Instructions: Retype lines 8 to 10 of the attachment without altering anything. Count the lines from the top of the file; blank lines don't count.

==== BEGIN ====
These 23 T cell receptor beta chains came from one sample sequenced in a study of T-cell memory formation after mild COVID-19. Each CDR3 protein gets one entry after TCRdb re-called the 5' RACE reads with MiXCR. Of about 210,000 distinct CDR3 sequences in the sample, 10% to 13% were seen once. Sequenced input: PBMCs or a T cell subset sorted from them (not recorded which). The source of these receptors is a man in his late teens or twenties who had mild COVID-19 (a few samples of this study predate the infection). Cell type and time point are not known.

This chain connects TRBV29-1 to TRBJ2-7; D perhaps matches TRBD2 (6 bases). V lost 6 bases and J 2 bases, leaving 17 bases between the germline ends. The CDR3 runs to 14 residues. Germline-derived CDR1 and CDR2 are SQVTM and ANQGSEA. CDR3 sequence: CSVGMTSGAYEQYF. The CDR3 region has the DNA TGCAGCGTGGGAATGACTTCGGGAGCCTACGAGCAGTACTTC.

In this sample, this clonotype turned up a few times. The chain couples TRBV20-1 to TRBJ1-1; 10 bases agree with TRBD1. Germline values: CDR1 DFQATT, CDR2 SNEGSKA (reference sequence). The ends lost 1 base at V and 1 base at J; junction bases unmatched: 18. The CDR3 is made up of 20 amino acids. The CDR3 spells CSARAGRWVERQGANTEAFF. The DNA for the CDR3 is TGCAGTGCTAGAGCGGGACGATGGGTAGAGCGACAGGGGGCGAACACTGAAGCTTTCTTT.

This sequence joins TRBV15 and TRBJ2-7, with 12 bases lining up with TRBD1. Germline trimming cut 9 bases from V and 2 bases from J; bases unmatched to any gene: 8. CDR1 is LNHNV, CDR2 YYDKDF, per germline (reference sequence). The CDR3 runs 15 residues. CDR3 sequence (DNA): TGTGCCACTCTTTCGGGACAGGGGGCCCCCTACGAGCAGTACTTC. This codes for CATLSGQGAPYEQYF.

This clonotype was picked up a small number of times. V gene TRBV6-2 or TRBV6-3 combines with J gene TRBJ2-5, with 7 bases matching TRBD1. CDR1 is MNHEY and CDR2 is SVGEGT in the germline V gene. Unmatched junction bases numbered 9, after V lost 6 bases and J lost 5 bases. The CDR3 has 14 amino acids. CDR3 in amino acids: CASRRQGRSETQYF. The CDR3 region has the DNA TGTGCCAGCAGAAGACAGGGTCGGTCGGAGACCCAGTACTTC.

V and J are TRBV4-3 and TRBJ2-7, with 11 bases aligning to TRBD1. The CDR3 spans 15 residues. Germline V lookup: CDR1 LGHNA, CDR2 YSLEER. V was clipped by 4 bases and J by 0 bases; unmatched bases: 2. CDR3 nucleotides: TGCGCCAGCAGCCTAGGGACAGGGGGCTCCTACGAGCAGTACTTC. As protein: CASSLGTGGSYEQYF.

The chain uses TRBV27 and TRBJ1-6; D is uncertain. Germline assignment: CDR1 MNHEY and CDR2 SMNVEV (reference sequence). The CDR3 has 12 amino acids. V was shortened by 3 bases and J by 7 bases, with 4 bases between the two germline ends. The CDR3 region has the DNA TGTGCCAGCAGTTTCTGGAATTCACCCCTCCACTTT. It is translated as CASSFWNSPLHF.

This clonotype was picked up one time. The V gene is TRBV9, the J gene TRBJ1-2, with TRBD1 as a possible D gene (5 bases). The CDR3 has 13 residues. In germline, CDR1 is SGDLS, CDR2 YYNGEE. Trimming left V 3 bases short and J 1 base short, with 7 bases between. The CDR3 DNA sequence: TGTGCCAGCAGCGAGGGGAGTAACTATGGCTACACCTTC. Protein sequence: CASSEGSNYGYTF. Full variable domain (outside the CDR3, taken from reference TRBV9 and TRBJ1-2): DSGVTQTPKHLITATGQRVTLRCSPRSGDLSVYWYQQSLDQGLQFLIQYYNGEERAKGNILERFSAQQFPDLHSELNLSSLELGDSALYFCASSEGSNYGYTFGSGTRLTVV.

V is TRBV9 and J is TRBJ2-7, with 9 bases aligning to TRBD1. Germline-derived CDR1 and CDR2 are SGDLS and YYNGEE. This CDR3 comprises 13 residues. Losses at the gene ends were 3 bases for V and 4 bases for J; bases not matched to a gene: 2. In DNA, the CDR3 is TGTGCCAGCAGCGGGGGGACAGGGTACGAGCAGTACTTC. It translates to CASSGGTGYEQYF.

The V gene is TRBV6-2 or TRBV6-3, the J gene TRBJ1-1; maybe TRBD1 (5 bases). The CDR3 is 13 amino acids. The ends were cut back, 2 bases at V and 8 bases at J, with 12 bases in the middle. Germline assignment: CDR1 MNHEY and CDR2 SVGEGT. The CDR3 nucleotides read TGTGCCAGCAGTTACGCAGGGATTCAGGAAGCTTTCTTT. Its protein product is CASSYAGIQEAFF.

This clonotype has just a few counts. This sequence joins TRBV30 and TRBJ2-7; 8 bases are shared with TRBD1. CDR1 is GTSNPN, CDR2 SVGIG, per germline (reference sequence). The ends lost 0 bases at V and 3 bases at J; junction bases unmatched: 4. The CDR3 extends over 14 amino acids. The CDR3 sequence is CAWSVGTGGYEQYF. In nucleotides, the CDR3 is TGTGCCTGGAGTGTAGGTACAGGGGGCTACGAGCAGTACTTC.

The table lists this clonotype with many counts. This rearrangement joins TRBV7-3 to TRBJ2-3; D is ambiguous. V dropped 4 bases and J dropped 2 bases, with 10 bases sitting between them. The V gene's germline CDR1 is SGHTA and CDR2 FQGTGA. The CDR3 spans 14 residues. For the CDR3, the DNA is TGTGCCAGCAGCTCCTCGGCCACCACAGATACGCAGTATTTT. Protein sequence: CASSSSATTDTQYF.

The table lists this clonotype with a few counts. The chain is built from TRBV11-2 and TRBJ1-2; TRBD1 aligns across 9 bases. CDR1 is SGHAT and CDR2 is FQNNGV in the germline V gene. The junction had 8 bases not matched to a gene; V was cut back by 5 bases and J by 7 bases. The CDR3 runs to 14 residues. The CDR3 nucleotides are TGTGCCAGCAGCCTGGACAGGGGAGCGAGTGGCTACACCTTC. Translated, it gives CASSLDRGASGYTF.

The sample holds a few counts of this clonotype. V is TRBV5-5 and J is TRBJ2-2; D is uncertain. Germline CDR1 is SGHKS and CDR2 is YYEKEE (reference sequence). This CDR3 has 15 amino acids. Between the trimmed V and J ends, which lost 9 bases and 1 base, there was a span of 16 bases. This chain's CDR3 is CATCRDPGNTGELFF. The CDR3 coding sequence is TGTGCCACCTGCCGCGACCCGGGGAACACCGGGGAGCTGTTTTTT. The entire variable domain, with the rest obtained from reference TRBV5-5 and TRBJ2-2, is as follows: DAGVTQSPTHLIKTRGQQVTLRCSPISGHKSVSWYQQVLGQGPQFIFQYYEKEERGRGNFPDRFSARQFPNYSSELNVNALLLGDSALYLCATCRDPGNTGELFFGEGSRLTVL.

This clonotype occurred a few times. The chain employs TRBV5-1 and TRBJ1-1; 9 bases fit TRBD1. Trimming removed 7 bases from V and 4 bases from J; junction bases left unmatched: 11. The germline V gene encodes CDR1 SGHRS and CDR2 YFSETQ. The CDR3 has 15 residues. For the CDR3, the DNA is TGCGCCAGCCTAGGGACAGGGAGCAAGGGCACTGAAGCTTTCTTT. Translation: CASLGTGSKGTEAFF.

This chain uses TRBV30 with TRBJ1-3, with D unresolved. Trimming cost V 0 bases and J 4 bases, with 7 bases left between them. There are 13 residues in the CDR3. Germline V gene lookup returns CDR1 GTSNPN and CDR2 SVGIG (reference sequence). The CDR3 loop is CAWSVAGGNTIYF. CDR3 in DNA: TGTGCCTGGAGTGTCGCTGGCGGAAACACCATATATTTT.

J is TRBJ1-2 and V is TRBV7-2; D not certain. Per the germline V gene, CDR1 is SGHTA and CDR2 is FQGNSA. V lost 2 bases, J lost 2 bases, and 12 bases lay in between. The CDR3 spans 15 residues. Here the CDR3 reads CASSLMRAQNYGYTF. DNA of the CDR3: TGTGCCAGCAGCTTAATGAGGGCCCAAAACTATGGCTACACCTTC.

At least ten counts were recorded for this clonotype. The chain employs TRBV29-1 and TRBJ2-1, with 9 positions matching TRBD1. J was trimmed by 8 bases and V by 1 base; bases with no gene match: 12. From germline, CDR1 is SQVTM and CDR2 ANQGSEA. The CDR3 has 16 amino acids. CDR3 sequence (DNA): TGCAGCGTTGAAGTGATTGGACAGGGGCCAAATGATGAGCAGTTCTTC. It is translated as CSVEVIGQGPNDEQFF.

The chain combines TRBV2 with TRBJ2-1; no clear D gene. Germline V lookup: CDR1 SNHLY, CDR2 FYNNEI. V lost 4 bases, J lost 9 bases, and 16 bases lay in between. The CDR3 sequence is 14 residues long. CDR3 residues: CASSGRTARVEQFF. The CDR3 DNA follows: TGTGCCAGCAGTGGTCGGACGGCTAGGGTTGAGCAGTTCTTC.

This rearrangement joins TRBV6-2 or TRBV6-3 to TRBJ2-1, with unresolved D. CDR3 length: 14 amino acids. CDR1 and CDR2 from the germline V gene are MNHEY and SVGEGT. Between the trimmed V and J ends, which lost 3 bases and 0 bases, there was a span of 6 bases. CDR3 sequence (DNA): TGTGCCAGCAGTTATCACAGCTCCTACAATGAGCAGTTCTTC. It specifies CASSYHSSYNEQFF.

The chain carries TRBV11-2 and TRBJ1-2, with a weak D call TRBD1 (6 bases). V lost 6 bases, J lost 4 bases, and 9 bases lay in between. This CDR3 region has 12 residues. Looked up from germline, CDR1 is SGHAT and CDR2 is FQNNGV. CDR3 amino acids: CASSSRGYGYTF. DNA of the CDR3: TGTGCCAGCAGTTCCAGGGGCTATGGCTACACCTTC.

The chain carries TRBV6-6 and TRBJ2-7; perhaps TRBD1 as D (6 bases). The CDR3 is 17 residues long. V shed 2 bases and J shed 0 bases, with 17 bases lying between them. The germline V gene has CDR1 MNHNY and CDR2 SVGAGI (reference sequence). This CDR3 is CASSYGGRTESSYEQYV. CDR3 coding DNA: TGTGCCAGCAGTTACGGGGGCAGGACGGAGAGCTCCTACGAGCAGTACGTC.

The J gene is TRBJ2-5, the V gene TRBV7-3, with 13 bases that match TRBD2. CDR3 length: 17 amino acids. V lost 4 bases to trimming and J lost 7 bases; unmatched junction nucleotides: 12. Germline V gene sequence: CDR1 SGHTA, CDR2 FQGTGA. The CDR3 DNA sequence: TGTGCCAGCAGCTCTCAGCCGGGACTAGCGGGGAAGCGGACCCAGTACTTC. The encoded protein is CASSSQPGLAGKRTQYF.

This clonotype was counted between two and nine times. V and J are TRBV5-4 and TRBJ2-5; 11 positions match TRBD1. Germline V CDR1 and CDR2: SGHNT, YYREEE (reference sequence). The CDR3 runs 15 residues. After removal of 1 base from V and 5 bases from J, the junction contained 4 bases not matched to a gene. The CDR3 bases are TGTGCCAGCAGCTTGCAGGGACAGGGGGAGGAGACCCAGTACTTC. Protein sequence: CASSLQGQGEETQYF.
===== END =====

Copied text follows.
This clonotype was picked up one time. The V gene is TRBV9, the J gene TRBJ1-2, with TRBD1 as a possible D gene (5 bases). The CDR3 has 13 residues. In germline, CDR1 is SGDLS, CDR2 YYNGEE. Trimming left V 3 bases short and J 1 base short, with 7 bases between. The CDR3 DNA sequence: TGTGCCAGCAGCGAGGGGAGTAACTATGGCTACACCTTC. Protein sequence: CASSEGSNYGYTF. Full variable domain (outside the CDR3, taken from reference TRBV9 and TRBJ1-2): DSGVTQTPKHLITATGQRVTLRCSPRSGDLSVYWYQQSLDQGLQFLIQYYNGEERAKGNILERFSAQQFPDLHSELNLSSLELGDSALYFCASSEGSNYGYTFGSGTRLTVV.

V is TRBV9 and J is TRBJ2-7, with 9 bases aligning to TRBD1. Germline-derived CDR1 and CDR2 are SGDLS and YYNGEE. This CDR3 comprises 13 residues. Losses at the gene ends were 3 bases for V and 4 bases for J; bases not matched to a gene: 2. In DNA, the CDR3 is TGTGCCAGCAGCGGGGGGACAGGGTACGAGCAGTACTTC. It translates to CASSGGTGYEQYF.

The V gene is TRBV6-2 or TRBV6-3, the J gene TRBJ1-1; maybe TRBD1 (5 bases). The CDR3 is 13 amino acids. The ends were cut back, 2 bases at V and 8 bases at J, with 12 bases in the middle. Germline assignment: CDR1 MNHEY and CDR2 SVGEGT. The CDR3 nucleotides read TGTGCCAGCAGTTACGCAGGGATTCAGGAAGCTTTCTTT. Its protein product is CASSYAGIQEAFF.